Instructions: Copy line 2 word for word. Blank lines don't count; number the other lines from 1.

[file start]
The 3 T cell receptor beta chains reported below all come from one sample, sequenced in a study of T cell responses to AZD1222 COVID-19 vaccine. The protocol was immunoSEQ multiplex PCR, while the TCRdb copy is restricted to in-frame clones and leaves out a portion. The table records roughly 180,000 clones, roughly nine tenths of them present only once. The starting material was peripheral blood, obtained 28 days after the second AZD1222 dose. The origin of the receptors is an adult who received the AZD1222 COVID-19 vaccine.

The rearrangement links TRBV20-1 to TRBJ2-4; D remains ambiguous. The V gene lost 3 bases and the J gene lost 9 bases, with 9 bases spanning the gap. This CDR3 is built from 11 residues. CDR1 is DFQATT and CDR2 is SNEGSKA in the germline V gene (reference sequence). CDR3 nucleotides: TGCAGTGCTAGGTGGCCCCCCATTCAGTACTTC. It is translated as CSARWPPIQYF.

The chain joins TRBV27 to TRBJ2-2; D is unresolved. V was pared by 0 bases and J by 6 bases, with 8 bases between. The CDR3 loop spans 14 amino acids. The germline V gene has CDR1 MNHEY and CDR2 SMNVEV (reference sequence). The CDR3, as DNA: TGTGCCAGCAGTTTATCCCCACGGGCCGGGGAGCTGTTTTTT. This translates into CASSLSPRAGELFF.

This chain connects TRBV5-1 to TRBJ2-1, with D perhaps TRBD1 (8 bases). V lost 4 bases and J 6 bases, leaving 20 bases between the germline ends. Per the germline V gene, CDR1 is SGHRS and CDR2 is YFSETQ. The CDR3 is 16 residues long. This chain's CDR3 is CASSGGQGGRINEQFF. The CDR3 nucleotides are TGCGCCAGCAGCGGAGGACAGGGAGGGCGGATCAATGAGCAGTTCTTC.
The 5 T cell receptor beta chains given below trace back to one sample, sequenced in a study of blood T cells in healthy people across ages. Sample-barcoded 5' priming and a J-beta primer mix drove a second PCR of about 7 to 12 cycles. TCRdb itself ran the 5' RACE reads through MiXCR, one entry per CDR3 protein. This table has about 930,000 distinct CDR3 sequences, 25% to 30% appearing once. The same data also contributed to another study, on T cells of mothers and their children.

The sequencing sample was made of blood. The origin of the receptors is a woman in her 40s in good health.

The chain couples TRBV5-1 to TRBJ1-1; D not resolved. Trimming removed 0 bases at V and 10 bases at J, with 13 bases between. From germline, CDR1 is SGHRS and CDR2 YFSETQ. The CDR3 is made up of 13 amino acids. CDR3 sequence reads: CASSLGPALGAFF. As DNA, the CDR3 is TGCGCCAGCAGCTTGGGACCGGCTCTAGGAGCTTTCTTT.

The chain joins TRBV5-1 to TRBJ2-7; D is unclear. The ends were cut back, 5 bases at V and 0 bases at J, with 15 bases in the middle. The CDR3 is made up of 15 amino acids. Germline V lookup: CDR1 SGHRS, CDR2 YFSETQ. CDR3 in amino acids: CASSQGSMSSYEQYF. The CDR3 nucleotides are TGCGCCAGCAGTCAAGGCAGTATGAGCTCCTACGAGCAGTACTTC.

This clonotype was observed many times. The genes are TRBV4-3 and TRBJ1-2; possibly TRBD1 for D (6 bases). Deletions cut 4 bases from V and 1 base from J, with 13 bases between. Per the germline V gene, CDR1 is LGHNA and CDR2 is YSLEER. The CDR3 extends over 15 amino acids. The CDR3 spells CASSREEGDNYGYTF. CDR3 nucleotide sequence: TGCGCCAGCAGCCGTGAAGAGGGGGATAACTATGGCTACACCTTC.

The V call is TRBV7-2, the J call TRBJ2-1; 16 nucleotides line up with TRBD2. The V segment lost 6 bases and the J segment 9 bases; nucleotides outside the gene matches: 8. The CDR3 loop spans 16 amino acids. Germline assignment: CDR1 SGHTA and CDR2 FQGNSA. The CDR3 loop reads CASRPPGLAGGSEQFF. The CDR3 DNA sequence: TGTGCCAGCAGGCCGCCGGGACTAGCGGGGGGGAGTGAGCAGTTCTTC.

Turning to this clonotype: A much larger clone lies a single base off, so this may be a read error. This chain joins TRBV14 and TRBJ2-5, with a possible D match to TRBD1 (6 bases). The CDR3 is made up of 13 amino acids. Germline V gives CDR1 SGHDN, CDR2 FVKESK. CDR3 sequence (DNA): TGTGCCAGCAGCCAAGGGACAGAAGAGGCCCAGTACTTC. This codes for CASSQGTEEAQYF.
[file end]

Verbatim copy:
The rearrangement links TRBV20-1 to TRBJ2-4; D remains ambiguous. The V gene lost 3 bases and the J gene lost 9 bases, with 9 bases spanning the gap. This CDR3 is built from 11 residues. CDR1 is DFQATT and CDR2 is SNEGSKA in the germline V gene (reference sequence). CDR3 nucleotides: TGCAGTGCTAGGTGGCCCCCCATTCAGTACTTC. It is translated as CSARWPPIQYF.